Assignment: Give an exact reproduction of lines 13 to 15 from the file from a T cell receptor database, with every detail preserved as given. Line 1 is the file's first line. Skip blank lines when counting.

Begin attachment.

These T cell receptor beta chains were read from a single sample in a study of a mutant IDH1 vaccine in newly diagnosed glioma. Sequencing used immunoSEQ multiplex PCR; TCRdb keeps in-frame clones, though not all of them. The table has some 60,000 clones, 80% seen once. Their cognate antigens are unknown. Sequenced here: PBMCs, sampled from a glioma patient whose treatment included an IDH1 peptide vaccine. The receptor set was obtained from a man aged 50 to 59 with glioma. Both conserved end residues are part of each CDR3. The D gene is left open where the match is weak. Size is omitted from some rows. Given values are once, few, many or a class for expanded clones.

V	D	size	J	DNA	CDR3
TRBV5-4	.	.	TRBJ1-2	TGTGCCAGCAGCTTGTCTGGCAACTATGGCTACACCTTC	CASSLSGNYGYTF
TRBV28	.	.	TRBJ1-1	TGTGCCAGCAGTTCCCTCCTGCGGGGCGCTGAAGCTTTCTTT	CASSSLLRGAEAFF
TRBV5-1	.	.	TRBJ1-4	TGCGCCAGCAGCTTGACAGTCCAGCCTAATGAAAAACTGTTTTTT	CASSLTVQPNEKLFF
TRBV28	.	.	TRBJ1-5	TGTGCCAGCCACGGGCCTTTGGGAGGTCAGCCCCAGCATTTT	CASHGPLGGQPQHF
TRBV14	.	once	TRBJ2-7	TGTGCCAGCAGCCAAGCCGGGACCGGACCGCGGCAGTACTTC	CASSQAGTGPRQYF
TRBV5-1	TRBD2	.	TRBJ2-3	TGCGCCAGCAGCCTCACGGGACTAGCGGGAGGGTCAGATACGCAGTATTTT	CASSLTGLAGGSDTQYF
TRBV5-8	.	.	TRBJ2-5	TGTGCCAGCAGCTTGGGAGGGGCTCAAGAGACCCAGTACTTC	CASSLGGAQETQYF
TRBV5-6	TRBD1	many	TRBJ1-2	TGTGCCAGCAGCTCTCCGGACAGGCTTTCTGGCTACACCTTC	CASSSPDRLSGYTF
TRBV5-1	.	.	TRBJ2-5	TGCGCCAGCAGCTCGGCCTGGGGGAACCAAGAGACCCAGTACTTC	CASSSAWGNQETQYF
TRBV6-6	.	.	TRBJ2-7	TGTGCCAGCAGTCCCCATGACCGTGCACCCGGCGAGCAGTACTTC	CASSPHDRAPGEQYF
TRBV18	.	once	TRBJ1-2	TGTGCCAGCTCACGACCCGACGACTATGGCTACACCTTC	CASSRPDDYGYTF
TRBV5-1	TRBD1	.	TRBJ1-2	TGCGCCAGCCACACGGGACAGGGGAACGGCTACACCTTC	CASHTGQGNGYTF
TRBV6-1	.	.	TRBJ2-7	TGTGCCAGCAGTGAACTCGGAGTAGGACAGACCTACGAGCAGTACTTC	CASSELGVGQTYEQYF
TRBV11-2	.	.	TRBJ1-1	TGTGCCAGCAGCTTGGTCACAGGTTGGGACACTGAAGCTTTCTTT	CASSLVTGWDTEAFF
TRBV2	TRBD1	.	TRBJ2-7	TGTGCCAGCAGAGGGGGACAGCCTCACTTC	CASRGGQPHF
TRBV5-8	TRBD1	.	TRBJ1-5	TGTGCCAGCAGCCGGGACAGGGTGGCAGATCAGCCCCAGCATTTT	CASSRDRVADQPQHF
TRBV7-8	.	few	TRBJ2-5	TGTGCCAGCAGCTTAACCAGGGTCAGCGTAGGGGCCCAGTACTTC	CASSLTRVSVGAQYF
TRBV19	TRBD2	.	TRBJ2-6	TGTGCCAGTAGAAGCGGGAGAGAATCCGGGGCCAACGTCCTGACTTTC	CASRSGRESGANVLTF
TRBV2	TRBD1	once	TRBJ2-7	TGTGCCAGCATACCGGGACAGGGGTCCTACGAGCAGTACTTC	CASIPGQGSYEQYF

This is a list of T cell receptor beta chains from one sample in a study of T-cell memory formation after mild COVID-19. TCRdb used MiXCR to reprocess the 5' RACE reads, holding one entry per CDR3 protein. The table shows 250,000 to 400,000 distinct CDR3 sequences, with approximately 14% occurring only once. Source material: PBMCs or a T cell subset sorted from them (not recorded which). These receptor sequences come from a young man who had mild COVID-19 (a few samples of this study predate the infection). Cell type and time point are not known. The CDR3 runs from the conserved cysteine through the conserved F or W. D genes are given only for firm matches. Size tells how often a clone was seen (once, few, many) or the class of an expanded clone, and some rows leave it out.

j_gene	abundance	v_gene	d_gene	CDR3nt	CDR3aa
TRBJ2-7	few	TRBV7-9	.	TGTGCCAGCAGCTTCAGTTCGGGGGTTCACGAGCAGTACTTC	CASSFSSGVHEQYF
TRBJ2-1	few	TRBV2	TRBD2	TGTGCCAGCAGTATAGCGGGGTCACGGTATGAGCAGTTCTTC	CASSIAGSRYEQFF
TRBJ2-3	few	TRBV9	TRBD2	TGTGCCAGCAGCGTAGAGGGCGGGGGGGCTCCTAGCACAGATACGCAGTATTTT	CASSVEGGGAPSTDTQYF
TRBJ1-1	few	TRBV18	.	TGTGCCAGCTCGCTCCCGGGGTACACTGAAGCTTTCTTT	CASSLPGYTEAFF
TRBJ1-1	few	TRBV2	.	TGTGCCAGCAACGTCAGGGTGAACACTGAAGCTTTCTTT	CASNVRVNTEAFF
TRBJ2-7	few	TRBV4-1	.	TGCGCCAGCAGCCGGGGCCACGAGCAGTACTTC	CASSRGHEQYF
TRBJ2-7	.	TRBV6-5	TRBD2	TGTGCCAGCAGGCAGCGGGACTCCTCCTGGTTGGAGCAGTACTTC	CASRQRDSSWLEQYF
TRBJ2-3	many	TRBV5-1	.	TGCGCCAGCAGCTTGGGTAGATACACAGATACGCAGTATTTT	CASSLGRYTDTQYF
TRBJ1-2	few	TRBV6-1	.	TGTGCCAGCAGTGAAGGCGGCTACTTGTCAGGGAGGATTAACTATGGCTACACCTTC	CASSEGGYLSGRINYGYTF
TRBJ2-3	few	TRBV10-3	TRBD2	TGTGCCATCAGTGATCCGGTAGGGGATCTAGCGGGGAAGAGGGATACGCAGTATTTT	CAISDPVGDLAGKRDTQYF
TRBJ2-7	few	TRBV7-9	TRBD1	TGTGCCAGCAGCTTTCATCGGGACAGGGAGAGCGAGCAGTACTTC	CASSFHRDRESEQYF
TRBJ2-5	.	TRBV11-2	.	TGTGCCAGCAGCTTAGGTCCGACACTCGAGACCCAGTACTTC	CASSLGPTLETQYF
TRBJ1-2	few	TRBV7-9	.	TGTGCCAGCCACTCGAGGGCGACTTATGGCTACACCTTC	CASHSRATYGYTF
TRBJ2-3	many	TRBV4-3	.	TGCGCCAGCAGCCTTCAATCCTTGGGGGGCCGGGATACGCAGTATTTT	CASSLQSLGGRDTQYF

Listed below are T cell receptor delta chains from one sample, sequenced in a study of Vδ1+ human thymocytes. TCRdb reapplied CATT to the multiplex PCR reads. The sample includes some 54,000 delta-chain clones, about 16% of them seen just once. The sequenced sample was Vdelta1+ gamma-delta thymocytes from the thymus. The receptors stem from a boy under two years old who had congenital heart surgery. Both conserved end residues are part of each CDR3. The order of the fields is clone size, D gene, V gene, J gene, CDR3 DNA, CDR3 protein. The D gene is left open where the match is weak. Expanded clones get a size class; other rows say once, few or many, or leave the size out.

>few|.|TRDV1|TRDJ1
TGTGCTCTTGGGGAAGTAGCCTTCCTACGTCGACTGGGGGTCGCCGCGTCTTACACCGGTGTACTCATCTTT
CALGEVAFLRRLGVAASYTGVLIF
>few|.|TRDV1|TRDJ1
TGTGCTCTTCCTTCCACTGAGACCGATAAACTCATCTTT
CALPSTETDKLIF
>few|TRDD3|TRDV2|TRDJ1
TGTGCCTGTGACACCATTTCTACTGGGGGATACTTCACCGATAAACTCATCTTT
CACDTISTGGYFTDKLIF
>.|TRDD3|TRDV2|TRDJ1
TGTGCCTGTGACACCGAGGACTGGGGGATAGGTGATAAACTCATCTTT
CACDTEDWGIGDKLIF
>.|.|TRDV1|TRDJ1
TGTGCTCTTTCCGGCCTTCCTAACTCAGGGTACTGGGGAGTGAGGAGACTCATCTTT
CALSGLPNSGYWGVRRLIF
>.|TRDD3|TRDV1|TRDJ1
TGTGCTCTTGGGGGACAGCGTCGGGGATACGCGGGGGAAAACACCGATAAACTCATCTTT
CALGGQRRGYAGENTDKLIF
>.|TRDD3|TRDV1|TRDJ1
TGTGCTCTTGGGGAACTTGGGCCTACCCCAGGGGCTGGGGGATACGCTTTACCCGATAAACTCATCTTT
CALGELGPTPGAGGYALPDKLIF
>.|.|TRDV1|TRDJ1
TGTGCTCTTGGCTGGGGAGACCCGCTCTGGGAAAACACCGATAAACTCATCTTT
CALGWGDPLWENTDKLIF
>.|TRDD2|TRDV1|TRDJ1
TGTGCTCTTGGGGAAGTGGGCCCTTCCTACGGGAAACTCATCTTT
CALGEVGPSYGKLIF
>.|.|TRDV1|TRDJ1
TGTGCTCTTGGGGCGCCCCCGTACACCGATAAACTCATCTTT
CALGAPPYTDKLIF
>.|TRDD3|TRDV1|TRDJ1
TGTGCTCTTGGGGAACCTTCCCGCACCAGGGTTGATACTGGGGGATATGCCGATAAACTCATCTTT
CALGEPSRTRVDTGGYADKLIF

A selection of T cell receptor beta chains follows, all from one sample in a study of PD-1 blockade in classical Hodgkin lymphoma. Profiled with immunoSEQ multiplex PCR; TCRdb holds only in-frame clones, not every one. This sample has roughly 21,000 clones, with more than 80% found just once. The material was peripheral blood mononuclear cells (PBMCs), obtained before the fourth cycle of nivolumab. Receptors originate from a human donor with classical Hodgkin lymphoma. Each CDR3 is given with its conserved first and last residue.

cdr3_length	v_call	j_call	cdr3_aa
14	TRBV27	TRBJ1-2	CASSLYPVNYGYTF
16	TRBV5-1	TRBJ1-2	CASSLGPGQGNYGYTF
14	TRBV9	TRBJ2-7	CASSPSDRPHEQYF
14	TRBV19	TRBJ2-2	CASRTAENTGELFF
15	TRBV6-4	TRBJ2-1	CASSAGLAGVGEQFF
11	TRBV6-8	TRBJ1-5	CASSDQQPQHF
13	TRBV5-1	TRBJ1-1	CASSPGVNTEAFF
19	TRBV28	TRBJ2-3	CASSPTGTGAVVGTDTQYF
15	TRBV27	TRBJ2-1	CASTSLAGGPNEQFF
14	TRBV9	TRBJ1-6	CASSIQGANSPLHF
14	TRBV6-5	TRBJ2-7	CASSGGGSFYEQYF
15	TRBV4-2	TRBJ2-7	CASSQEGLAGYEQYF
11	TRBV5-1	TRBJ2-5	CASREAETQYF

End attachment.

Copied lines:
TRBV18	.	once	TRBJ1-2	TGTGCCAGCTCACGACCCGACGACTATGGCTACACCTTC	CASSRPDDYGYTF
TRBV5-1	TRBD1	.	TRBJ1-2	TGCGCCAGCCACACGGGACAGGGGAACGGCTACACCTTC	CASHTGQGNGYTF
TRBV6-1	.	.	TRBJ2-7	TGTGCCAGCAGTGAACTCGGAGTAGGACAGACCTACGAGCAGTACTTC	CASSELGVGQTYEQYF